Hundreds of underprivileged women and children of the Old Road community are receiving free medical treatment, thanks to generosity of The Bethel Outreach Ministry International family and the Serene Mobile Clinic who are conducting a medical outreach program to help the poor.
The medical outreach beneficiaries, many of who are from the Gaye Town area, are being treated for malaria, skin infections, urinary tract infections, respiratory infections, the common cold, and rashes. They are also offering people the opportunity to have their sores dressed.
Pregnant women in the community are being catered to as well; in case of any complications a referral is done allowing them to receive immediate attention.
Speaking to reporters on Saturday, April 19, the Medical Director of Serene Mobile Clinic, Ms. Maima Quoi Pelham, said the initiative is intended to give care to those who do not have the means to get to hospitals and clinics due to lack of money.
She said around 75 to 100 patients are treated on a daily basis. She called on residents, especially those who have minor medical cases, to come out for treatment as the program is intended for them.
The head of the Mobile Clinic, who is also an employed nurse at the Redemption hospital, said the initiative is meant to ease the huge medical burden that arises when poor people become critically ill.
“Many times, people who become seriously ill are admitted to bigger hospitals and clinics, but cannot afford to buy pills for their sicknesses or pay their hospital bills,” she explained.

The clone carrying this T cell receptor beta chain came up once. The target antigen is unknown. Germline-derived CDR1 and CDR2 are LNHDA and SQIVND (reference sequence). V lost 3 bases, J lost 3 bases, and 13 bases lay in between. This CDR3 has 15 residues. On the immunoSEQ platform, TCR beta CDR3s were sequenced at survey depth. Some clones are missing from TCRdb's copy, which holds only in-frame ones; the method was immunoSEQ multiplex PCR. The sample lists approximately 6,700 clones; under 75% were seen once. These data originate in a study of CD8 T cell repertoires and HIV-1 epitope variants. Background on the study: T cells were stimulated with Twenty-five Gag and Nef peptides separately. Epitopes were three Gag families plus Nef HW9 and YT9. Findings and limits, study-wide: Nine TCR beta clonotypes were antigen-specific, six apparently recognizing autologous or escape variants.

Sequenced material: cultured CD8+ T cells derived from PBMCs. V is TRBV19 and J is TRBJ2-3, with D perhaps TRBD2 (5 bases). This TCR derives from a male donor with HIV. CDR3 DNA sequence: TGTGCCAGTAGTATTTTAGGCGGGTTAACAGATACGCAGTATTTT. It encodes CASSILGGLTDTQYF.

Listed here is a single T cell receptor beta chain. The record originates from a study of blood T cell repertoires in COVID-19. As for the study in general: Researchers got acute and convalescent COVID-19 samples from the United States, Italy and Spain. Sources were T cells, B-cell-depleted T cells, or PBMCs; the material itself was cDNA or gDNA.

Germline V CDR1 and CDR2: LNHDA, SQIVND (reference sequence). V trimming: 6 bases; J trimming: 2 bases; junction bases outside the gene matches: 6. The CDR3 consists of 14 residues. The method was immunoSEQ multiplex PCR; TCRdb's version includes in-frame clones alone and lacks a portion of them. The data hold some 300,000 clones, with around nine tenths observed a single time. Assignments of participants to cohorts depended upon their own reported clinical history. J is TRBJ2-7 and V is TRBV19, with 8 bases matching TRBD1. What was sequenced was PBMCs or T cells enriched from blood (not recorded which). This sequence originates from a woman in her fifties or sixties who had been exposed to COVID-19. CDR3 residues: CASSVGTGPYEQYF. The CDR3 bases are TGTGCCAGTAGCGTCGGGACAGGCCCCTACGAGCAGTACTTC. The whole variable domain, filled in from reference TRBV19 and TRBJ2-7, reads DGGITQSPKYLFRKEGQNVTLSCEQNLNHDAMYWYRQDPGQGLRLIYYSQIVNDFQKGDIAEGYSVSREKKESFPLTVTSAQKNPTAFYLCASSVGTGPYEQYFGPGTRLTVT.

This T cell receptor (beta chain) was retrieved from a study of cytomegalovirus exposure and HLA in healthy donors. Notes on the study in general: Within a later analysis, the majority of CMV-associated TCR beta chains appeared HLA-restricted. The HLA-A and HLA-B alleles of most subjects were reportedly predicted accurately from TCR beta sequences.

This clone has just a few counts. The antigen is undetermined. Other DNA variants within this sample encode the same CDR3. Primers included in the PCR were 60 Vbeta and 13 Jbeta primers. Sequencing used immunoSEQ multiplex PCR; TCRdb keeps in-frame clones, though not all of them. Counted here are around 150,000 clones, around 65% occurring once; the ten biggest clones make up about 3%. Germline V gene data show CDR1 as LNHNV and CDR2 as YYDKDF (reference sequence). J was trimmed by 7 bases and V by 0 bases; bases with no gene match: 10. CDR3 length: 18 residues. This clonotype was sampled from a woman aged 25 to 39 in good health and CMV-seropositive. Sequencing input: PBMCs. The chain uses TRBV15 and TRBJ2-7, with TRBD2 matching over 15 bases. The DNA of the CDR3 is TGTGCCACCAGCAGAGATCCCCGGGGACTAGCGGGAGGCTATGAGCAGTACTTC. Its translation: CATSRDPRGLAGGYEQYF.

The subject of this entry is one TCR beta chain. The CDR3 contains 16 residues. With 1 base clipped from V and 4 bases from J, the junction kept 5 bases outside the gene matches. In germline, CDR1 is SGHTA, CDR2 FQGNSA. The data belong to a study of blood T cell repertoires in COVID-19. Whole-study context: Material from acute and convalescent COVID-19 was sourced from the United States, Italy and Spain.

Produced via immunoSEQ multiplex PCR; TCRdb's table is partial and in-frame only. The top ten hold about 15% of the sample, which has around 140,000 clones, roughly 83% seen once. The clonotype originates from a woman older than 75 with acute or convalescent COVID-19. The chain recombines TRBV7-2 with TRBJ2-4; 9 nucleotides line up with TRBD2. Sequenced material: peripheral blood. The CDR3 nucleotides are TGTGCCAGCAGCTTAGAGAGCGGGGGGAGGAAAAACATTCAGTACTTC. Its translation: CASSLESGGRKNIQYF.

“To prevent them from being placed in desperate situations, we have started this program to deal with these conditions at their initial point. We are trying to prevent people from being critically ill, because the cost of serious illnesses can become a serious burden in terms of finance and treatment,” Ms. Pelham said
She indicated that the entity has rendered free medical services in various communities throughout the city, one of which is the Peace Island Community. “The program is not only focused in Montserrado; we intend to go to other places as well,” she said
The Resident Bishop of the Bethel Outreach Ministry International, Wolo Belleh, speaking at the site of the outreach said the initiative is the church’s way of identifying with the community, especially those who are unable to shoulder their medical bills.
He said the outreach is the dream of the Overseer and Prelate of the Bethel International Ministry, Bishop Darlingston G. Johnson.
The Bethel Preacher said his church received some medication from Bishop Johnson in the month of February when they went to Cote D’Ivoire for a conference, explaining, “These are the drugs we are using for this outreach.”
He explained, “Our Bishop, Darlingston Johnston, not only believes in the preaching of the gospel but also believes in catering to the wellbeing of the people of Africa,”
“Any time he comes to Africa he travels with a medical team that comprises physicians and nurses to help treat people with specific medical deficiencies. They also travel with lot of medical equipment and drugs for these purposes,” he said.
Bishop Belleh disclosed that Bishop Johnson has funded the construction of a clininc on the Old Road that has just been completed. He said it would be known Darlingston G. Johnson Medical center.
He noted the facility cost thousands of dollars and that it was built because Bishop Johnson believes in the health of the people.